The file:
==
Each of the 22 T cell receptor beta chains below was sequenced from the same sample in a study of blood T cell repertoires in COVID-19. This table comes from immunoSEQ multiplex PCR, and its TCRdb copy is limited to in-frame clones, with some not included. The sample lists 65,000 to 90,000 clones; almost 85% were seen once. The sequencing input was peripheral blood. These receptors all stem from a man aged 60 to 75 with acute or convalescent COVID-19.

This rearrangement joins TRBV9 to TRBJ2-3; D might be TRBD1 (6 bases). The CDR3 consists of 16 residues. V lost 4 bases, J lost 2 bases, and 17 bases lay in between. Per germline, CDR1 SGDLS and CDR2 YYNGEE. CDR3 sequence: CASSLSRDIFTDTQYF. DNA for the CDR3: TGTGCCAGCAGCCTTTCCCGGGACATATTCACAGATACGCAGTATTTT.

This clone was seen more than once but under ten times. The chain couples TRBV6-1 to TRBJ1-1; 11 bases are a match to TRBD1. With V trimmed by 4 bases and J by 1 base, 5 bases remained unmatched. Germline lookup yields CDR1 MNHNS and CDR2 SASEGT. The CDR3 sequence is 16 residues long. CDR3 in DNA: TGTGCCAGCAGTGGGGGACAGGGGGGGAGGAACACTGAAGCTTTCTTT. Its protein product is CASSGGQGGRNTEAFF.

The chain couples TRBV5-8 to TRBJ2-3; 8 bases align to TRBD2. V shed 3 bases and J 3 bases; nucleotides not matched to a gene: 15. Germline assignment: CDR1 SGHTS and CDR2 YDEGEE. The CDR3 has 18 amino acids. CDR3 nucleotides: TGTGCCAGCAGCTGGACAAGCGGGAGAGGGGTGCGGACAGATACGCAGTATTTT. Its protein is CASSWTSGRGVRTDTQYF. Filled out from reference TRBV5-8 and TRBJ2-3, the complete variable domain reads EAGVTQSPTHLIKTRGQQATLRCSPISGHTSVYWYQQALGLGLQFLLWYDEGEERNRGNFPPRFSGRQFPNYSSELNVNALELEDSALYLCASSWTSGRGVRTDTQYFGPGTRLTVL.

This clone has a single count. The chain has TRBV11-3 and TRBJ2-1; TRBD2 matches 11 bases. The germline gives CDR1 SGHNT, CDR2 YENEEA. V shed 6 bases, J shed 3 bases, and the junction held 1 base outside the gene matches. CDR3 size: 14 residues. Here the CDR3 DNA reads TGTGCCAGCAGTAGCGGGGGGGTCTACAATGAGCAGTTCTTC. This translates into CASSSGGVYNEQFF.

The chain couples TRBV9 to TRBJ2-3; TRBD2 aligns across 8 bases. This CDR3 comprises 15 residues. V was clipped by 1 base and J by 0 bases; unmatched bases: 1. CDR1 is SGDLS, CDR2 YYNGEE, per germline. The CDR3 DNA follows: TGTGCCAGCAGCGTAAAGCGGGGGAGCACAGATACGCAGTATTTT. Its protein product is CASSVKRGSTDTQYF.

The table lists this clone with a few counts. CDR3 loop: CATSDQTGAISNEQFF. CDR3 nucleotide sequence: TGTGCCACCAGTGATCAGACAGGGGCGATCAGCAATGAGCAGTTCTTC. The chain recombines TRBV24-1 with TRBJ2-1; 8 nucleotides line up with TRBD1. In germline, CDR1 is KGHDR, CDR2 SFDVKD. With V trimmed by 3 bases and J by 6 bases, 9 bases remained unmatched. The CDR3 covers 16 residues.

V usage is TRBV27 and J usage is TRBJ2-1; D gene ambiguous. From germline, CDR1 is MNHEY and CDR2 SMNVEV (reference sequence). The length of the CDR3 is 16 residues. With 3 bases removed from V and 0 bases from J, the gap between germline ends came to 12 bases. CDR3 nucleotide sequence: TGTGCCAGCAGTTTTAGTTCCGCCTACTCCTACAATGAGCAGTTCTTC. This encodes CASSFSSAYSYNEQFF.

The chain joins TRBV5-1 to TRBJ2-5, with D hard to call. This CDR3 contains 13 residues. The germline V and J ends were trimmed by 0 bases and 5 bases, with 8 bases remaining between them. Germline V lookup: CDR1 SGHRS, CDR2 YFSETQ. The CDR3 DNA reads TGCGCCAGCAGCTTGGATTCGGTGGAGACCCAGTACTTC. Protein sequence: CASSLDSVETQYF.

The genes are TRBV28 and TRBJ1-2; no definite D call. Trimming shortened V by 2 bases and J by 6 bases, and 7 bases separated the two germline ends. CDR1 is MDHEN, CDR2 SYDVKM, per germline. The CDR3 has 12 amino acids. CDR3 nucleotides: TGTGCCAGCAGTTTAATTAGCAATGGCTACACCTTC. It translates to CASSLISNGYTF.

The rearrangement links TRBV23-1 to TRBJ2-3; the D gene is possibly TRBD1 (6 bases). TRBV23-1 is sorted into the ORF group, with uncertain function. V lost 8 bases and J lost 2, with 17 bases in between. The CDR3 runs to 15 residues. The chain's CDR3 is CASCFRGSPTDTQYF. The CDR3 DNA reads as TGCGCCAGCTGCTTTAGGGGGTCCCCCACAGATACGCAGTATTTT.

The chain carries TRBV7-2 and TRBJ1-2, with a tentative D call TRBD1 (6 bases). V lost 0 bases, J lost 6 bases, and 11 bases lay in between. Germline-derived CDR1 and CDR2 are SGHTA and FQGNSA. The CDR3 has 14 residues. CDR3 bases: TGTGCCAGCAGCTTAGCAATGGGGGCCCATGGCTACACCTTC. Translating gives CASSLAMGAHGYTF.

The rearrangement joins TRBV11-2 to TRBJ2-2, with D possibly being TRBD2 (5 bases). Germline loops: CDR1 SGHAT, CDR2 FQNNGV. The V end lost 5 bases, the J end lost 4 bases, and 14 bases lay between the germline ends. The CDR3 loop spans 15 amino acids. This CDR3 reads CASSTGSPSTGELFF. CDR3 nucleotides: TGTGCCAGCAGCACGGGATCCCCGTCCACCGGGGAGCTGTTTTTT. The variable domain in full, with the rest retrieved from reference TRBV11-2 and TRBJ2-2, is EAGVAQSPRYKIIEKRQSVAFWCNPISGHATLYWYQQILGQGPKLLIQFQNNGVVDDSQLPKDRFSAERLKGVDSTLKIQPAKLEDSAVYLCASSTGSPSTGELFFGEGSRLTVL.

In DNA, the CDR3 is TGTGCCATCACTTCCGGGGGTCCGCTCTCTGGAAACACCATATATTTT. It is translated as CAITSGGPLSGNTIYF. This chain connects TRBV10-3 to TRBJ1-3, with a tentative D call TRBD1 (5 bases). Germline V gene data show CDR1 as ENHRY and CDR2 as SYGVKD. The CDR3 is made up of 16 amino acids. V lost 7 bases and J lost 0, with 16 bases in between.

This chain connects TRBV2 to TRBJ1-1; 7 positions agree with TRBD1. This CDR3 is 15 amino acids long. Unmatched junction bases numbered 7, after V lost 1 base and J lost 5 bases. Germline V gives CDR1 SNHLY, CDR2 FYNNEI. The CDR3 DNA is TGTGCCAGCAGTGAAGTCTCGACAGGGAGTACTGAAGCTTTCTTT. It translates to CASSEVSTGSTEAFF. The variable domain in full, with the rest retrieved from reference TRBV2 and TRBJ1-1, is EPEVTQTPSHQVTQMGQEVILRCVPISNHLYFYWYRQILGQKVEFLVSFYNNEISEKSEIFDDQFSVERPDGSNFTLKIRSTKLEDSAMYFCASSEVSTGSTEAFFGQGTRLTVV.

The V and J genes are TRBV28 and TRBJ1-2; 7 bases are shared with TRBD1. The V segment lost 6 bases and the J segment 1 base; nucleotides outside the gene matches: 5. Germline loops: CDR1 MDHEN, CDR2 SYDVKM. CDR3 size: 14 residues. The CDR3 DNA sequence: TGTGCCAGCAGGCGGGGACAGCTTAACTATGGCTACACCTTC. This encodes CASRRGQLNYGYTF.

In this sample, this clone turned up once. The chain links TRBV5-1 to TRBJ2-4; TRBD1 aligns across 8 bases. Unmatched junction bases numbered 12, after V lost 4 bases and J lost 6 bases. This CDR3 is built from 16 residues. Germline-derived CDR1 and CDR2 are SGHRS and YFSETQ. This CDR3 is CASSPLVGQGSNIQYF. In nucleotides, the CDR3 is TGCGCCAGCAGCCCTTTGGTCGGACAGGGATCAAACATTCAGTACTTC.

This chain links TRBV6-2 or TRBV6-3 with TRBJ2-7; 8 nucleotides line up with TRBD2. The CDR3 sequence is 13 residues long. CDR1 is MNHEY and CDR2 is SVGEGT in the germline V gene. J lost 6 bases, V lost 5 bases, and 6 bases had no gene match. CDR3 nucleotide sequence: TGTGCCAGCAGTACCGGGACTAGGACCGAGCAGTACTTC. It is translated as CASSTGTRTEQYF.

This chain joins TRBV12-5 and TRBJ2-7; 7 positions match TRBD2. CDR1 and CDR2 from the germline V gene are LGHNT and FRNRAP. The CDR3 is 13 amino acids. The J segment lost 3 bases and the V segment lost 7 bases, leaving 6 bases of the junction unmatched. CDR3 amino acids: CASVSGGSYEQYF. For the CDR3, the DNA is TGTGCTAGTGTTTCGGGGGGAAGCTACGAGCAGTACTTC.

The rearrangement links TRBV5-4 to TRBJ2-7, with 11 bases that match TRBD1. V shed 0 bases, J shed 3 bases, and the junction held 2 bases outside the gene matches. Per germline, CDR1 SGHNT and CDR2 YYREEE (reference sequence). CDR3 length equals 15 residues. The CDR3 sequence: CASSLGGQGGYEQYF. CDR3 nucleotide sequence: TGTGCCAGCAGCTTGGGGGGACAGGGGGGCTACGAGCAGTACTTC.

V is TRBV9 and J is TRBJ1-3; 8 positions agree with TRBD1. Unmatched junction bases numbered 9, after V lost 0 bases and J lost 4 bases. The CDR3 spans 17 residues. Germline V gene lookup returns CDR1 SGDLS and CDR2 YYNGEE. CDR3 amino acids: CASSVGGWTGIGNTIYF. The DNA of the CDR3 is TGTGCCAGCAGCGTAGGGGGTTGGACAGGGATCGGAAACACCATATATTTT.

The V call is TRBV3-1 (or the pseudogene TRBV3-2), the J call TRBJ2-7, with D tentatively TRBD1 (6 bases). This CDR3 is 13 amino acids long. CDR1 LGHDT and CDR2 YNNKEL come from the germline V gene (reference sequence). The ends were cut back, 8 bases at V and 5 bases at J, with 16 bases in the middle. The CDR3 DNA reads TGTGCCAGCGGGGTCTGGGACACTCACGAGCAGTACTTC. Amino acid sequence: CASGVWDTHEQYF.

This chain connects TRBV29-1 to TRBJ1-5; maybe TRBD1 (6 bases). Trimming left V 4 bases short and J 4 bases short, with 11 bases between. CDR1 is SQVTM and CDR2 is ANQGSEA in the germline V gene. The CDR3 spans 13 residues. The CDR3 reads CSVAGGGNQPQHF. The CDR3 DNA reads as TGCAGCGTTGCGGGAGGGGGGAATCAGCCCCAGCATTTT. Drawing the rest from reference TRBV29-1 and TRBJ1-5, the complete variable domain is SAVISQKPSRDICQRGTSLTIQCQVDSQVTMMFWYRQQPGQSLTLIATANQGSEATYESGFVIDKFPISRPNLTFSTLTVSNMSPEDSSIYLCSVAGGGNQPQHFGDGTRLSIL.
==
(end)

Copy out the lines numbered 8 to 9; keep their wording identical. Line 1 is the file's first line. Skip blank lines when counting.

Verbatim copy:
V usage is TRBV27 and J usage is TRBJ2-1; D gene ambiguous. From germline, CDR1 is MNHEY and CDR2 SMNVEV (reference sequence). The length of the CDR3 is 16 residues. With 3 bases removed from V and 0 bases from J, the gap between germline ends came to 12 bases. CDR3 nucleotide sequence: TGTGCCAGCAGTTTTAGTTCCGCCTACTCCTACAATGAGCAGTTCTTC. This encodes CASSFSSAYSYNEQFF.

The chain joins TRBV5-1 to TRBJ2-5, with D hard to call. This CDR3 contains 13 residues. The germline V and J ends were trimmed by 0 bases and 5 bases, with 8 bases remaining between them. Germline V lookup: CDR1 SGHRS, CDR2 YFSETQ. The CDR3 DNA reads TGCGCCAGCAGCTTGGATTCGGTGGAGACCCAGTACTTC. Protein sequence: CASSLDSVETQYF.